For some 10,000 farmers, many in the Rift Valley, recent months have brought the discovery that the solution to Kenya’s perennial milk shortages, and to low milk output generally, lies not with cattle, but with growing smart grass, in a technique being promoted by the Kenya Agricultural Research Institute (KARI).
Dubbed the Tumbukiza Method (TM), the technique is seeing farmers growing high-output Napier grass on tiny pieces of land. In Rift Valley where many small scale farmers have adopted now adopted the method, it is a solution that has seen per hectare Napier yields rise by 20 per cent and milk yields by over 50 per cent.
According to David Cheruiyot a TM specialist with KARI Kitale Office, the method is suited for farmers in regions with limited rainfall and with small land plots.
Tumbukiza Method guarantees the optimum utilisation of the available land and sustains more dairy cows than where Napier Grass is grown conventionally. One acre of land where TM is adopted can sustain 2 to 3 dairy cows for a year, against the one cow and a calf sustained where Napier grass is planted in the normal way. The method also enhances soil fertility and moisture levels in the soil, as water is conserved and the technique sees compost manure added.
The technique sees the Napier Grass planted in holes. From one acre piece of land, a farmer can gets 1,121 suitable holes. But just two to three holes are enough to feed one dairy cow the daily equivalent to 70kgs of Napier.
The technique is helped, too, by growing the optimum type of grass. For this, farmers in regions like West Pokot, Kitale, Uasin Gishu are opting to use the Bana Napier variety.
This variety has superior characteristics over other grasses like Clone 13, French Cameroon and Pakistan Hybrid. After it’s cu, following 90 days to reach maturity, farmers get 20 tonnes per acre when wet, or 10 tonnes of dry matter. Other Napier varieties at optimum guarantee 16 tonnes wet and 8 tonnes dry.
In addition, other varieties, like French Cameroon, put on lots of fibres when harvest is delayed and “cows don’t eat much of it affecting the milk production”, said Cheruiyot. However Bana Napier is leafier and softer in stem and the feed intake in cows is higher as cows consume even the stems cutting the waste.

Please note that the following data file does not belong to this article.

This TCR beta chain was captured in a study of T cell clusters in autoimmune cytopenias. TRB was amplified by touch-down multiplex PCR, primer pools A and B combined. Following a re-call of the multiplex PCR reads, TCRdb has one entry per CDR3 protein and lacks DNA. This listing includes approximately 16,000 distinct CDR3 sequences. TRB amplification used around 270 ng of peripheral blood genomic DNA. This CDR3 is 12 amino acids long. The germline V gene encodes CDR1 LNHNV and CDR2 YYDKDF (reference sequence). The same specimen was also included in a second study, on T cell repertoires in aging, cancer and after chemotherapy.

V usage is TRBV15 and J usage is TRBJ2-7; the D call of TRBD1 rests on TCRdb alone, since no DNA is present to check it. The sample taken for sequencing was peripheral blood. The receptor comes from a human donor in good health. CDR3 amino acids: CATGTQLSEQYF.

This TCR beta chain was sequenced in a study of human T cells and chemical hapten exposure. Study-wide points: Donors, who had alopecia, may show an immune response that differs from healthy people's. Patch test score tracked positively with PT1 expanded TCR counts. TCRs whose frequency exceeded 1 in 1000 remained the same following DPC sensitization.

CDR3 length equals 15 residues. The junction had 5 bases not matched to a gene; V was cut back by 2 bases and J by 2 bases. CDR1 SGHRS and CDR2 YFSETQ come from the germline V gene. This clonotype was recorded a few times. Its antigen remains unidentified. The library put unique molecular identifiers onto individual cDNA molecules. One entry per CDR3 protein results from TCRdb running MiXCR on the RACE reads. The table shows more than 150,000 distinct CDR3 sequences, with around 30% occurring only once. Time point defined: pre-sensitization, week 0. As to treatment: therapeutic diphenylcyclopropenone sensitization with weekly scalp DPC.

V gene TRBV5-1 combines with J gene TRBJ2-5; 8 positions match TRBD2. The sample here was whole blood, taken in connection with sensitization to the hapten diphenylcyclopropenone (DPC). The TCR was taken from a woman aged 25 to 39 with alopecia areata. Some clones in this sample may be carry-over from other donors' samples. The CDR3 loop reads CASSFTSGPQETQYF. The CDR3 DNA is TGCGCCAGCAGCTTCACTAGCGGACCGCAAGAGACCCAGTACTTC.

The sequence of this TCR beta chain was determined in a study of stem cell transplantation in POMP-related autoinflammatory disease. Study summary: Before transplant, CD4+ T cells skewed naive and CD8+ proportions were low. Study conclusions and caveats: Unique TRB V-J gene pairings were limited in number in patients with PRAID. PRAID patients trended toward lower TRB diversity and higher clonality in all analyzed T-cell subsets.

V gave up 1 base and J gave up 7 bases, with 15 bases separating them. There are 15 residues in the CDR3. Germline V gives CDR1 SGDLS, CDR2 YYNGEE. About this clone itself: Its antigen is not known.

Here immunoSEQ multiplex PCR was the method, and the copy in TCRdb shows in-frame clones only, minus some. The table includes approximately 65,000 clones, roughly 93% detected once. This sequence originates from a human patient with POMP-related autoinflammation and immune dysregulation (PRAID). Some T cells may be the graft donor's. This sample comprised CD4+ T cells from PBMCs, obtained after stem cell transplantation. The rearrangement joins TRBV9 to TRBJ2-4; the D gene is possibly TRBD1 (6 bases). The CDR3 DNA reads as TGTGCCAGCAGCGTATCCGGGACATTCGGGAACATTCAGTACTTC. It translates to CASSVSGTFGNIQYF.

The TM itself is done in rectangular and circular pits. Round pits are dug 2 feet deep and 2 feet in diameter. The rows of pits are dug 2 feet apart. The rectangular pits are also dug 2 feet deep, 2 to 3 feet wide, and 3 feet apart.
One to two containers of around 20kg of manure are added into the pits. Towards the top, 6 inches of unfilled space are left at the top of each pit. Then in each pit 5 to 10 cane cuttings are planted and the upper unfilled space topped with top soil.
Once the cuttings germinate Cheruiyot advises farmers to weed the pits. They can also plant cover crops like sweet potatoes between the pits. When the Napier is 2 to 3 feet high, after 4 to 6 weeks, 20kg of manure, or compost, or farm yard slurry are applied.
Around 10,000 semi arid small holder livestock farmers have so far adopted the Tumbukiza Method to grow Napier. Due to the water conserved through other cover crops, mulch and compost manure, Napier continues growing in dry season.
For the farmers milk production is not interrupted in dry spells and feed is always available. In Rift Valley region small holder farmers who adopted TM and got 10 litres initially, now are daily getting from 15 to 18 litres of milk and now also have more space on often tiny plots for growing other crops.